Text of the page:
For the six years prior to his acquisition by the Cubs before the 2015 season, the now-33 year old had been Arizona’s regular starter behind the plate. The Venezuelan native had twice been named a National League All-Star, including his last season as a Diamondback, in 2014.

By his second year with Chicago, Montero was pushed into a reserve role by the emergence of Contreras. The late career rebirth of folk hero David Ross, Lester’s personal catcher, shoved Montero further into the background.

Last summer, as the trade deadline approached, there were rumors that Montero might be moved, but he remained with the club that went on to win the 2016 World Series, famously breaking the 108-year title drought.

Just maybe, Montero wants to celebrate his 34th birthday, just ahead on July 9, with a new team. After all, his career playing window is rapidly shrinking.

I want to be clear that I am not defending Montero’s actions – just simply wondering if he is really as reckless as he appears on the surface.

My suspicions were heightened when Montero issued a glowing three-part farewell via Twitter to his 154,000 followers, just moments after his banishment was announced. No anger or bitterness was evident, nor was there even a hint of an apology or even any remorse.

“To the city of Chicago Dear fans, today I say goodbye to the greatest fans. I want to thank you for the support.
“It was an awesome ride. Winning the World Series was simply fantastic. Thank you to my teammates - good luck to everyone of you.
“Thank you also to each staff member, it was an honor to play for the Chicago Cubs organization. Chicago will always be in my heart”

To those who think Montero’s reputation will be tarnished by the Arrieta incident, I am not buying it. Contending teams should line up to grab him, especially if he clears waivers, keeping the Cubs on the hook for the vast majority of his remaining 2017 salary of approximately $7 million.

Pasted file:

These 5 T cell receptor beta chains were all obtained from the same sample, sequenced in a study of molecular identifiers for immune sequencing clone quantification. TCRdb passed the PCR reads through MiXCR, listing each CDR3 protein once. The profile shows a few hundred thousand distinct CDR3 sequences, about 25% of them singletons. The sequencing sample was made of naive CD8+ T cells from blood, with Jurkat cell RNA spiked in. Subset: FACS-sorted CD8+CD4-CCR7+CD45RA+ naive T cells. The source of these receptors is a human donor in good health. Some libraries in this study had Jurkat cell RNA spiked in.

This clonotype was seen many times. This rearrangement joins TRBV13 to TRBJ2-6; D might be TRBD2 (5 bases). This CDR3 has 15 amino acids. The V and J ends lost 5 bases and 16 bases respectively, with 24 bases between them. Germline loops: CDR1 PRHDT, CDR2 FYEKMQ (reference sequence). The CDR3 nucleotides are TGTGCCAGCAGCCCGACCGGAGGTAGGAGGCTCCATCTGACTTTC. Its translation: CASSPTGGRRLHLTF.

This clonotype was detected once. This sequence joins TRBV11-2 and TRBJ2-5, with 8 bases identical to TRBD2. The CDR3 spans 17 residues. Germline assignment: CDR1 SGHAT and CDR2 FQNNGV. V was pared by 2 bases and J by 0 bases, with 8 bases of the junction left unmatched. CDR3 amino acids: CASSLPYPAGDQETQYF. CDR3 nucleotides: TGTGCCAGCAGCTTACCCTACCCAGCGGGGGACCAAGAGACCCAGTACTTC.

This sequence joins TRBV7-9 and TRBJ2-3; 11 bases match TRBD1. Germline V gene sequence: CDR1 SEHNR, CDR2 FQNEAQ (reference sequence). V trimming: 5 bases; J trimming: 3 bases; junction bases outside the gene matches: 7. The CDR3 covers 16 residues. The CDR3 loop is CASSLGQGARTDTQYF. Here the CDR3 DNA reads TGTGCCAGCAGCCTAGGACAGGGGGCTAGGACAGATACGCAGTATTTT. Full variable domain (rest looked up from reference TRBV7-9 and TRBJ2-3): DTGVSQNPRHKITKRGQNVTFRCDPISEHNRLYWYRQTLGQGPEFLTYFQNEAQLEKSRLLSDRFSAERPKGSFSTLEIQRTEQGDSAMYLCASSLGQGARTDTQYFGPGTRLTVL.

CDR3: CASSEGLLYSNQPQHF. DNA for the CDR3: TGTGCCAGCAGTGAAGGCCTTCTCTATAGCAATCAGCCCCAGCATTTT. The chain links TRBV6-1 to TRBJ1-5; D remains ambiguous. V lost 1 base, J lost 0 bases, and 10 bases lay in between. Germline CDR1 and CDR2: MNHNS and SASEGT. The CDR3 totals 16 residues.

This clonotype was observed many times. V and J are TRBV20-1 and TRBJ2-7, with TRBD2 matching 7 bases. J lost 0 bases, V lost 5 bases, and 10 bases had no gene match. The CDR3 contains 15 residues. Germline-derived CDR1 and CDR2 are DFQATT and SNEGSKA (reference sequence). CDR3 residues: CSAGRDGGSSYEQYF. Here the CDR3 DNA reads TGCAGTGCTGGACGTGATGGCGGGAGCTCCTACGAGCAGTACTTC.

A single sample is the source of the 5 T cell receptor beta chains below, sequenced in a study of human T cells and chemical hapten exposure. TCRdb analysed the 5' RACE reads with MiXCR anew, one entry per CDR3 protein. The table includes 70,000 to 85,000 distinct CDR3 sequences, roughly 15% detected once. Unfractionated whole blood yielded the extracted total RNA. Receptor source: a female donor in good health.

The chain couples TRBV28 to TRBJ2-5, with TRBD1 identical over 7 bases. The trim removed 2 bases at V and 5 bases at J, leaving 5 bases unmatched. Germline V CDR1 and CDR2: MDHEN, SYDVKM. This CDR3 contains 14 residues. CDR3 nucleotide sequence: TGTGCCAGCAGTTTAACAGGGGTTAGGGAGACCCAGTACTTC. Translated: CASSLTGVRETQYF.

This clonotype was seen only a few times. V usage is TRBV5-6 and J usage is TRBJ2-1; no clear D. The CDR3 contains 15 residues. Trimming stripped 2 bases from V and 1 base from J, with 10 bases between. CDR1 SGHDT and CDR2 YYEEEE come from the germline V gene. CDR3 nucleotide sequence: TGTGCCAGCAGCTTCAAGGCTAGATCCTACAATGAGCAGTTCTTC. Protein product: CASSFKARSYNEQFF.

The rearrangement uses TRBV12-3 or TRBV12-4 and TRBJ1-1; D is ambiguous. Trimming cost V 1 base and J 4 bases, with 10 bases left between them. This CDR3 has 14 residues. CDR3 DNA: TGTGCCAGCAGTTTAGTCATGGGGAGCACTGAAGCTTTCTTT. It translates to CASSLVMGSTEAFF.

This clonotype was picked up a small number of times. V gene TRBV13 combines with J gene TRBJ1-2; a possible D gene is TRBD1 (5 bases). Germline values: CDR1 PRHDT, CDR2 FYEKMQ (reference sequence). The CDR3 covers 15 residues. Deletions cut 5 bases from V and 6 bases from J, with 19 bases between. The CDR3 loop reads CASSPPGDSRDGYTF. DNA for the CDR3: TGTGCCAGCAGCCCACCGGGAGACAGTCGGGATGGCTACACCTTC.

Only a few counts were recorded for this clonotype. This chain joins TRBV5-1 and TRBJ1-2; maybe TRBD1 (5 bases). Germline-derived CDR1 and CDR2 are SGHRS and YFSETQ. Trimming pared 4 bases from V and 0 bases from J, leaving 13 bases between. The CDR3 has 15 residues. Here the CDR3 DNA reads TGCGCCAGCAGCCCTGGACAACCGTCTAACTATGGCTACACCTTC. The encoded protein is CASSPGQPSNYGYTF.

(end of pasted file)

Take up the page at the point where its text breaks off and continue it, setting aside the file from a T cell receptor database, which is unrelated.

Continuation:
While this divorce may appear especially messy, I predict both parties will quickly realize the benefit of a fresh start – an outcome that Montero himself clearly brought to a head.

Brian Walton was the 2009 National League Tout Wars champion, scoring the most points in the league’s 18-year history. He also holds the all-time NL Tout single-season records for wins and saves. His work can also be found daily at TheCardinalNation.com. Follow Brian on Twitter @B_Walton.

Comments   

0 #1 CubFan 2017-06-30 19:26
Well, he complained publicly last year during their WS parade about his lack of pt. Sure, he still believes he's an everyday backstop but I don't think he is. His lack of throwing out base stealers is widely known around the NL. Contreras doesn't have the same problem. Montero's pop-up time is one of the slowest in the NL. That combined with Arieta's slow delivery while in the stretch and Lester's inability to throw to first made for a perfect storm. BTW, Lester, using the slide step, has a better than league average time from the mound to the catcher and is what keeps runners from running wild on him, especially since Contreras has a gun for an arm.